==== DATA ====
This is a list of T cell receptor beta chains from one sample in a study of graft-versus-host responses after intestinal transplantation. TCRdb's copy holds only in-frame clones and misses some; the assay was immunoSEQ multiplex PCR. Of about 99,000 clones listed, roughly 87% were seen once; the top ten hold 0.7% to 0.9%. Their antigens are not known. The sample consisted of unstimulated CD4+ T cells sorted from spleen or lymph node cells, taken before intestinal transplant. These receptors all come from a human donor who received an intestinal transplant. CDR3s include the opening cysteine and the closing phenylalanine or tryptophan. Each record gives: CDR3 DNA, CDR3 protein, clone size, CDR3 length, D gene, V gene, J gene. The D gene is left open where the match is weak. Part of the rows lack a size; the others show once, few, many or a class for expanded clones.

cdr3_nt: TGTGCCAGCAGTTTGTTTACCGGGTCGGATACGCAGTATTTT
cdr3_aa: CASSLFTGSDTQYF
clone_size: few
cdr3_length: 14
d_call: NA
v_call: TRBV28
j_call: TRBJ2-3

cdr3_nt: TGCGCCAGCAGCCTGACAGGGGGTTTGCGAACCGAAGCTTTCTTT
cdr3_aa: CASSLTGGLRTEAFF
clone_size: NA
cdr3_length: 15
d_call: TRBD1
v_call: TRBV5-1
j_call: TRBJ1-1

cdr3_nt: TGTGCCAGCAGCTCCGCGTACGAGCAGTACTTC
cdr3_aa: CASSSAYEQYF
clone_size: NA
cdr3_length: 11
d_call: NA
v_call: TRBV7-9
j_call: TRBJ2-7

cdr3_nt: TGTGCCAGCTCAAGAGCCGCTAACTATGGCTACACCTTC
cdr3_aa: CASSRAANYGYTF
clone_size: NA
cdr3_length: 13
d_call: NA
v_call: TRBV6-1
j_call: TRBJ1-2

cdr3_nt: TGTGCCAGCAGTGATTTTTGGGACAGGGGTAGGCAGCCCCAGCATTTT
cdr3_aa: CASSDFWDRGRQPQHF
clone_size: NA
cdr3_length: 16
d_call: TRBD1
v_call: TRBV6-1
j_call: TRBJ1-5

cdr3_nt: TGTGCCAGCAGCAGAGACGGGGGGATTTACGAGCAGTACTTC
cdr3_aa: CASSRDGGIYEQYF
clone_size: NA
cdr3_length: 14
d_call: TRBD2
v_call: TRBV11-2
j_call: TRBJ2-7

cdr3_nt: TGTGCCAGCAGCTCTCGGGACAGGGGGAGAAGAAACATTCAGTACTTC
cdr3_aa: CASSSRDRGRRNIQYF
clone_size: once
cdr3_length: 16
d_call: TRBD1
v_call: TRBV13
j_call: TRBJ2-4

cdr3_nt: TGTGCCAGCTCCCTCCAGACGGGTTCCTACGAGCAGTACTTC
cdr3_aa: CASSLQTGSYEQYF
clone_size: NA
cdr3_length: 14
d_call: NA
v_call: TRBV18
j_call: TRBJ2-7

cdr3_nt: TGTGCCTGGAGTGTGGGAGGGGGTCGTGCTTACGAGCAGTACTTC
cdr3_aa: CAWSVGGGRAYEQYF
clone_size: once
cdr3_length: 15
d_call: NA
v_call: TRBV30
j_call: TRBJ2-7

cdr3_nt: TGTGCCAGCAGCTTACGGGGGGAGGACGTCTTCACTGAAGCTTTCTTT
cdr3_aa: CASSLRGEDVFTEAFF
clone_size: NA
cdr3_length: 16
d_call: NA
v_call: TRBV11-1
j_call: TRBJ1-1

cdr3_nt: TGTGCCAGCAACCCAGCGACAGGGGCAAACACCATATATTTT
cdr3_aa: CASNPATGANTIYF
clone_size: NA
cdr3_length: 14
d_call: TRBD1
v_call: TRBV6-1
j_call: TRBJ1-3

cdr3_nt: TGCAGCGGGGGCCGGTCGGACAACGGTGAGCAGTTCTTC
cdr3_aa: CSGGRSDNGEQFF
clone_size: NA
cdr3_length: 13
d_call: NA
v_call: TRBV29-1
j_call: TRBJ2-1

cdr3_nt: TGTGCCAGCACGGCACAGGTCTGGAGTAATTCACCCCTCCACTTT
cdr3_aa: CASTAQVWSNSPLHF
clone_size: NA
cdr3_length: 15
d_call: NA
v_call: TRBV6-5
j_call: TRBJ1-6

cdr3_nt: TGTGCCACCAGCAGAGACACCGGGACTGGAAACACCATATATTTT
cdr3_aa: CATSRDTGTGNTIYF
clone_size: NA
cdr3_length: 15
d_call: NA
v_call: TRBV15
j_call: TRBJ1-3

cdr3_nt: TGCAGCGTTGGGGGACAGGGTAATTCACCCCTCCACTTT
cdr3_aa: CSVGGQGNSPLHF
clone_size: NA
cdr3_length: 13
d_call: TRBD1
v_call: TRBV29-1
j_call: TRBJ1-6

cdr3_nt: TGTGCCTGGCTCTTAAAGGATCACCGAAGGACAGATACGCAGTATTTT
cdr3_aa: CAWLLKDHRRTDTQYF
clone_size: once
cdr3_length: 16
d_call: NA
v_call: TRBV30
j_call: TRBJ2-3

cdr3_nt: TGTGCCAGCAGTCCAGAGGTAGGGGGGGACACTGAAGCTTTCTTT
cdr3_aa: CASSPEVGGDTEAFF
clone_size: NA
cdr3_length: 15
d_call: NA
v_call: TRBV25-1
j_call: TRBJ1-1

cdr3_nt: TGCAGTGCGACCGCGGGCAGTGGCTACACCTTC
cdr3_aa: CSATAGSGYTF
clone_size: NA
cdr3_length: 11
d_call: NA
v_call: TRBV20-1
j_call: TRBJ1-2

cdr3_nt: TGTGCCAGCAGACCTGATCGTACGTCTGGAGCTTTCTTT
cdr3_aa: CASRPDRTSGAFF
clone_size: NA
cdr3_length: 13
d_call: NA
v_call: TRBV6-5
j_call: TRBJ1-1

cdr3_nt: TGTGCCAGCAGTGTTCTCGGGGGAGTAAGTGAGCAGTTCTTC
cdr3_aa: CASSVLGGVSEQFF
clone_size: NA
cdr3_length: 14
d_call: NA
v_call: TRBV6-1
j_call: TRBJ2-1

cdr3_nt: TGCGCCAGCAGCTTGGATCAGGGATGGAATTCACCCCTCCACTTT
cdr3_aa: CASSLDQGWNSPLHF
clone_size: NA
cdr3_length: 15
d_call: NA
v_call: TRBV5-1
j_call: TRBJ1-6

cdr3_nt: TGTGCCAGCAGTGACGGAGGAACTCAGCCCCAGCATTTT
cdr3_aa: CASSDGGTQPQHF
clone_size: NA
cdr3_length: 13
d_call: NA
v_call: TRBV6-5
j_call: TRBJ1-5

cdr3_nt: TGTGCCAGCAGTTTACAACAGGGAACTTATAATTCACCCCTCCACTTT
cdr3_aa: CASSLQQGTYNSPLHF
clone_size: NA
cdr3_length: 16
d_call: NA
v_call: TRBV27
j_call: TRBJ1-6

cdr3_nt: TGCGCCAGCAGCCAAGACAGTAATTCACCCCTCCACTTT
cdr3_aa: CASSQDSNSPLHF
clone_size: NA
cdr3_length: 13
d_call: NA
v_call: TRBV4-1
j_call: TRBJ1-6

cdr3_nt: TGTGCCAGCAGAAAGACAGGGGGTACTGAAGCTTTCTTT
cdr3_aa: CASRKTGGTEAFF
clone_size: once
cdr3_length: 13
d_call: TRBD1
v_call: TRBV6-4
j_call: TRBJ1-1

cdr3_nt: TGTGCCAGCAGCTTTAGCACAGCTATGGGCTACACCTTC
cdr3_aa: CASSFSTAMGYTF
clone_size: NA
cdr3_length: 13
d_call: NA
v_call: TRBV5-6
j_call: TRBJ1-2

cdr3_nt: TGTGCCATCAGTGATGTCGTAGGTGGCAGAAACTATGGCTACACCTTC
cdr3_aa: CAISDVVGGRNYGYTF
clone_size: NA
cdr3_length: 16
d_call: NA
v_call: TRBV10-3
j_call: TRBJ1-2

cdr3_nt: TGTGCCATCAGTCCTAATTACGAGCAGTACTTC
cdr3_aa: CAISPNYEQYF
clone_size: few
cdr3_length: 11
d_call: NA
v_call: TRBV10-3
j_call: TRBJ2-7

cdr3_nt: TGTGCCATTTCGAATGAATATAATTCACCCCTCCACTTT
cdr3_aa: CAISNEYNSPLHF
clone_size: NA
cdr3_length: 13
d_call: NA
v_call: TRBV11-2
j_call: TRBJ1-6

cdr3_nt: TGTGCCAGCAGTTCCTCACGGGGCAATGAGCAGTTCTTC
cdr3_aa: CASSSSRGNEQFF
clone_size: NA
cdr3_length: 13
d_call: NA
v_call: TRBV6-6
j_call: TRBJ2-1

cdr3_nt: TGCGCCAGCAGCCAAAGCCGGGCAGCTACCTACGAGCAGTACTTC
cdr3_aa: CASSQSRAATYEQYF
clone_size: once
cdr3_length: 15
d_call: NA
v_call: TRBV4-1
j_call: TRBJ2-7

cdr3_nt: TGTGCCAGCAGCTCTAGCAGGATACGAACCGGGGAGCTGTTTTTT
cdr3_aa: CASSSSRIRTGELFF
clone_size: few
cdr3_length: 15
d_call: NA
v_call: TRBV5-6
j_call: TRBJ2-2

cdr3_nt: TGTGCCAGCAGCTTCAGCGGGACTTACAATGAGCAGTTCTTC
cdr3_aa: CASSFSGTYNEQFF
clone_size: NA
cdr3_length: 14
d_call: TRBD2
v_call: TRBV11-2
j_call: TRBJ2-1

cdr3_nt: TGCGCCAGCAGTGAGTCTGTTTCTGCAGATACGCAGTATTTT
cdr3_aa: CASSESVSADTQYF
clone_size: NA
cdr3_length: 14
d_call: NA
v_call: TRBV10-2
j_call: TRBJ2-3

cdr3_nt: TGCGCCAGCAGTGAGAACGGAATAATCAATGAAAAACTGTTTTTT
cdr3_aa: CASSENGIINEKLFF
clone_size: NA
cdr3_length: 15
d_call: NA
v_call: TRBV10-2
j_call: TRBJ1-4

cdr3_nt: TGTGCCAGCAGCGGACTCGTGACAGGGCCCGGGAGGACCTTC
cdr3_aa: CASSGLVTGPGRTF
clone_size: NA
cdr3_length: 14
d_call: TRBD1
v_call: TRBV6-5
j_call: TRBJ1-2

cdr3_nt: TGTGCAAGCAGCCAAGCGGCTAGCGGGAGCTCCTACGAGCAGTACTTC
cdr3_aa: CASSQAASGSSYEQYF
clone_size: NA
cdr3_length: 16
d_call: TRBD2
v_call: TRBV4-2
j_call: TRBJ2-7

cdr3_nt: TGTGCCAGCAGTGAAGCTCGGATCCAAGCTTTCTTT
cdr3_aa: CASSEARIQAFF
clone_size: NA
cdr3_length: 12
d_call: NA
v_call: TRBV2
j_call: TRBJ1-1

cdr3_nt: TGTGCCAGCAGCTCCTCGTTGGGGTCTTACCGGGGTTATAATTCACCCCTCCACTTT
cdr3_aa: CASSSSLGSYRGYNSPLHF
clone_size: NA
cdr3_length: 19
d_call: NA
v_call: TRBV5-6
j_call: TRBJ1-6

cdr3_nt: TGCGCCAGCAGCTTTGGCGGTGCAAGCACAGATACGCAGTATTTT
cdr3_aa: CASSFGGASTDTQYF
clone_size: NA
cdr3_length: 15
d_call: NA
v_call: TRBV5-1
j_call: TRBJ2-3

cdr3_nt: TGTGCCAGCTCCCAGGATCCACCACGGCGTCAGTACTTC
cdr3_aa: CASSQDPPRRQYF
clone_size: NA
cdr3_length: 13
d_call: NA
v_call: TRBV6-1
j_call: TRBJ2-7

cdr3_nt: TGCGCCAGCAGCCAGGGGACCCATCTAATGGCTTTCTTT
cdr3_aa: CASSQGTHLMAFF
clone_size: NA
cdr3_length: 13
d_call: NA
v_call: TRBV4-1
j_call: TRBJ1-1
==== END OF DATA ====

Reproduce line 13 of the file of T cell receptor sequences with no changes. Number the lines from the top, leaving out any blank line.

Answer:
d_call: TRBD1